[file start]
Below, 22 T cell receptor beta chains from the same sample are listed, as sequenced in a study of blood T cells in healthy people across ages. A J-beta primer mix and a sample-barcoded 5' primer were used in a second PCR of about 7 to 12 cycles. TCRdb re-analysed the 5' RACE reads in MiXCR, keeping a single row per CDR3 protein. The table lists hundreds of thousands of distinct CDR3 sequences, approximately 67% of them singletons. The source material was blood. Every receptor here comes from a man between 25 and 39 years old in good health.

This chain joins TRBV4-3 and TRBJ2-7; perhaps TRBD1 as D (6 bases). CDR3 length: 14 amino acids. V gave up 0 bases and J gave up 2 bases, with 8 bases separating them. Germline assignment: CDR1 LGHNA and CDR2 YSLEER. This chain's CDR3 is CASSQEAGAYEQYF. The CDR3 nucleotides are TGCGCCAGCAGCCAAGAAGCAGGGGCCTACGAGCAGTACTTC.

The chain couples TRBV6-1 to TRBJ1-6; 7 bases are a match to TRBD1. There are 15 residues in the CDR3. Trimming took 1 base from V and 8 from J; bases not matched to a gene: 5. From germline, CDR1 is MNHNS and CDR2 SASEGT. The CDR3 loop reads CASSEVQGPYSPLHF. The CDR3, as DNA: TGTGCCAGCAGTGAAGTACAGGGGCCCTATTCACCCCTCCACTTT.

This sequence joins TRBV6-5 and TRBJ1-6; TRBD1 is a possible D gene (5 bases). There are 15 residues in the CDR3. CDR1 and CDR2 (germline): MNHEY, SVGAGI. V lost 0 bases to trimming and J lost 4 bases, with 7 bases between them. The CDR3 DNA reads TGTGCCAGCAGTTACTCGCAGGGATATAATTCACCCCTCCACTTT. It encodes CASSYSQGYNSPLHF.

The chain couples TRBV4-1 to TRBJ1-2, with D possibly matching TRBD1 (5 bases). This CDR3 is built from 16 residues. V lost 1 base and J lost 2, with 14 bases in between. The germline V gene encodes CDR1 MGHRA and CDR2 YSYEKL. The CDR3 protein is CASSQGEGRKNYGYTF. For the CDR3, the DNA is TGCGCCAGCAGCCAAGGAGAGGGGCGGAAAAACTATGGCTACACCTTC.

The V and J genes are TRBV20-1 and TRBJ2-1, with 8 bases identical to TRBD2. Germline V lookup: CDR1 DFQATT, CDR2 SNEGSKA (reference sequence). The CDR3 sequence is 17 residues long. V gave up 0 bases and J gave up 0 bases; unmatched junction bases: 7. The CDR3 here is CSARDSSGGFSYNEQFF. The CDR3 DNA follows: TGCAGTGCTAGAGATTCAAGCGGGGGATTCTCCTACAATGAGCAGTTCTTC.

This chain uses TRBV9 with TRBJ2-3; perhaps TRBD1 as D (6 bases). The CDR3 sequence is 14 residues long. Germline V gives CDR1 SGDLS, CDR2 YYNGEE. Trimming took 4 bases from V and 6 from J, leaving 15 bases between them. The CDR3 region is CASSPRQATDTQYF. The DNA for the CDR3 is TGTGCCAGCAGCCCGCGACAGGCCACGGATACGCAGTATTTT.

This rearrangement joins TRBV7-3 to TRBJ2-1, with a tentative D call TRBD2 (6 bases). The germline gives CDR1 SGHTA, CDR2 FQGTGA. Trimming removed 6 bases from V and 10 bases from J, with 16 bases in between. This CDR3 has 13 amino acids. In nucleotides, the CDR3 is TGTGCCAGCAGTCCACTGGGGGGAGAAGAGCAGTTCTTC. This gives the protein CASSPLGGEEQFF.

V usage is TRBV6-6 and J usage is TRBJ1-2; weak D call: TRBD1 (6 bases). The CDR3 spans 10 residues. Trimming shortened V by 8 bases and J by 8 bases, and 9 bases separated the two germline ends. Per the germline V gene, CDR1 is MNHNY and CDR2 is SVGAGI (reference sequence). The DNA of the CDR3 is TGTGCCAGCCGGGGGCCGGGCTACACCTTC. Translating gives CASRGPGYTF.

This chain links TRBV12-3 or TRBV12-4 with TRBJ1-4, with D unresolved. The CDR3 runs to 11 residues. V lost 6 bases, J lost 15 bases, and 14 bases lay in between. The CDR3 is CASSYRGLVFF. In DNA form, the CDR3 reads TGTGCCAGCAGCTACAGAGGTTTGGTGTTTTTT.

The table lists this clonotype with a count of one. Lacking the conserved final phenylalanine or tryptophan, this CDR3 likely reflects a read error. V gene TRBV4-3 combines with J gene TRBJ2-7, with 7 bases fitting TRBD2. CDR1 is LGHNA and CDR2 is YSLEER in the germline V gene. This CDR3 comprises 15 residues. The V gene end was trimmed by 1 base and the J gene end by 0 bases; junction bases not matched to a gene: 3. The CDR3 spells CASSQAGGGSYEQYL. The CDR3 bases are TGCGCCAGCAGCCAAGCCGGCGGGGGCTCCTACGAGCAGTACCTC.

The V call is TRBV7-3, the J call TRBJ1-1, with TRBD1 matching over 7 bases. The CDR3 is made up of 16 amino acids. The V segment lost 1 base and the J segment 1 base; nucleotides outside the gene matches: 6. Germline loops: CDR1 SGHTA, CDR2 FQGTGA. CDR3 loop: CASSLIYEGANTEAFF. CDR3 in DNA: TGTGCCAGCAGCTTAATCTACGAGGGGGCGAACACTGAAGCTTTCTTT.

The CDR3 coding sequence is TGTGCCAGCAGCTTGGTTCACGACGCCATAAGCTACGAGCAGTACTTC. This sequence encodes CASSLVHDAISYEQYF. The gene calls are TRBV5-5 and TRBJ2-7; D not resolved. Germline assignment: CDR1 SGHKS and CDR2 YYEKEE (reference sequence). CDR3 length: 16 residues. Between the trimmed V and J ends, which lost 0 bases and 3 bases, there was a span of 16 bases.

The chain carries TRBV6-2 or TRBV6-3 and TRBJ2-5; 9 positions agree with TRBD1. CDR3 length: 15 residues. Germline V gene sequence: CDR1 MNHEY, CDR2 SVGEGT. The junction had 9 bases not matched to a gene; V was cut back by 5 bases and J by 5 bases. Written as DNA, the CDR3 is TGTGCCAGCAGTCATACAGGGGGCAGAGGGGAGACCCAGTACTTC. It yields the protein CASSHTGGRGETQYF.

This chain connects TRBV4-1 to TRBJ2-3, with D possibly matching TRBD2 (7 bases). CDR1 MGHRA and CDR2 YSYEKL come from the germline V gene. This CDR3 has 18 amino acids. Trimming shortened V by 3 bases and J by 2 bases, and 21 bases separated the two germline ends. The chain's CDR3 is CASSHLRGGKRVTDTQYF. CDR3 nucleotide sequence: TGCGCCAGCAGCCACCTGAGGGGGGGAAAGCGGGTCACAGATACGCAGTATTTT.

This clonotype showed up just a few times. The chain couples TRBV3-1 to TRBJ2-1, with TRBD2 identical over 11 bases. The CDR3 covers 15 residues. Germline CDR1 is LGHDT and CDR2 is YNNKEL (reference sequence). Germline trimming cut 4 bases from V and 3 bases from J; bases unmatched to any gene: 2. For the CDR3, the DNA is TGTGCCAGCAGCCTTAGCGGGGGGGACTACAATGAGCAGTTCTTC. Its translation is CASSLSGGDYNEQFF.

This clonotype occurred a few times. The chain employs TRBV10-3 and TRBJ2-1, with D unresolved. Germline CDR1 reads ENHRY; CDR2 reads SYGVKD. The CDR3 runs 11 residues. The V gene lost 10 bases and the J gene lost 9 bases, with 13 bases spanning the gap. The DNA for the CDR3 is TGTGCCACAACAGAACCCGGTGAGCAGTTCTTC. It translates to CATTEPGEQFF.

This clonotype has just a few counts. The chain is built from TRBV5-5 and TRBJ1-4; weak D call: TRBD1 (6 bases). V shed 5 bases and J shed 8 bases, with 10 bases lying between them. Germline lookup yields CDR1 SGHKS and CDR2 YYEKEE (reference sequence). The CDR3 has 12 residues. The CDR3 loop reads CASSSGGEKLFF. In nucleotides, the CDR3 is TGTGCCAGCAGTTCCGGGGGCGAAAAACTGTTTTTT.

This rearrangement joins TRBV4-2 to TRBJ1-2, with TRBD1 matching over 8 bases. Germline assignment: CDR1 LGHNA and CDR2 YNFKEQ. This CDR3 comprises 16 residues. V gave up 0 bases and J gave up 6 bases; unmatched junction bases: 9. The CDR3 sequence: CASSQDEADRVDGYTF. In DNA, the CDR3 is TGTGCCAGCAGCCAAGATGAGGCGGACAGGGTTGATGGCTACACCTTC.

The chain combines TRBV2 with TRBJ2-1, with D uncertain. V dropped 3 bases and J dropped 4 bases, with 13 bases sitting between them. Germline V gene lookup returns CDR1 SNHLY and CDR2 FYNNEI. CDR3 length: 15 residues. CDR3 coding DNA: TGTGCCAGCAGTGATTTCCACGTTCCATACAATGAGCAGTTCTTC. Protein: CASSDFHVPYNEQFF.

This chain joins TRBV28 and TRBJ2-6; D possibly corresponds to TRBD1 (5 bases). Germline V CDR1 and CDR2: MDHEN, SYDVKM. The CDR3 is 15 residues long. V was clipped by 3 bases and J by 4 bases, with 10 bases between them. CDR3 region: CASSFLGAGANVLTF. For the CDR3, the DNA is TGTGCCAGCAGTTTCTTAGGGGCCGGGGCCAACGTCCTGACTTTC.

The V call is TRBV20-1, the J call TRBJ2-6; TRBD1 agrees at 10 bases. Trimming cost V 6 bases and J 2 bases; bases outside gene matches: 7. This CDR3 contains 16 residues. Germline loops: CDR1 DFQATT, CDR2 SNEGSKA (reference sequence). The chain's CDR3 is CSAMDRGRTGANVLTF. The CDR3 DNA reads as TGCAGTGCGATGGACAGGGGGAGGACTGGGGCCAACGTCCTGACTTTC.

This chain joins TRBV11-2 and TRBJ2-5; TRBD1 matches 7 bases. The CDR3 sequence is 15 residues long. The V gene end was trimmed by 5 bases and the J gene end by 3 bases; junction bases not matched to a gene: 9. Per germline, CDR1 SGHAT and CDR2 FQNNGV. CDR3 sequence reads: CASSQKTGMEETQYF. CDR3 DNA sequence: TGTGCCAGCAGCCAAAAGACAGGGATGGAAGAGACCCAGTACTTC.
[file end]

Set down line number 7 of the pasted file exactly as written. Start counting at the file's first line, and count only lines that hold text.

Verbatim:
This chain uses TRBV9 with TRBJ2-3; perhaps TRBD1 as D (6 bases). The CDR3 sequence is 14 residues long. Germline V gives CDR1 SGDLS, CDR2 YYNGEE. Trimming took 4 bases from V and 6 from J, leaving 15 bases between them. The CDR3 region is CASSPRQATDTQYF. The DNA for the CDR3 is TGTGCCAGCAGCCCGCGACAGGCCACGGATACGCAGTATTTT.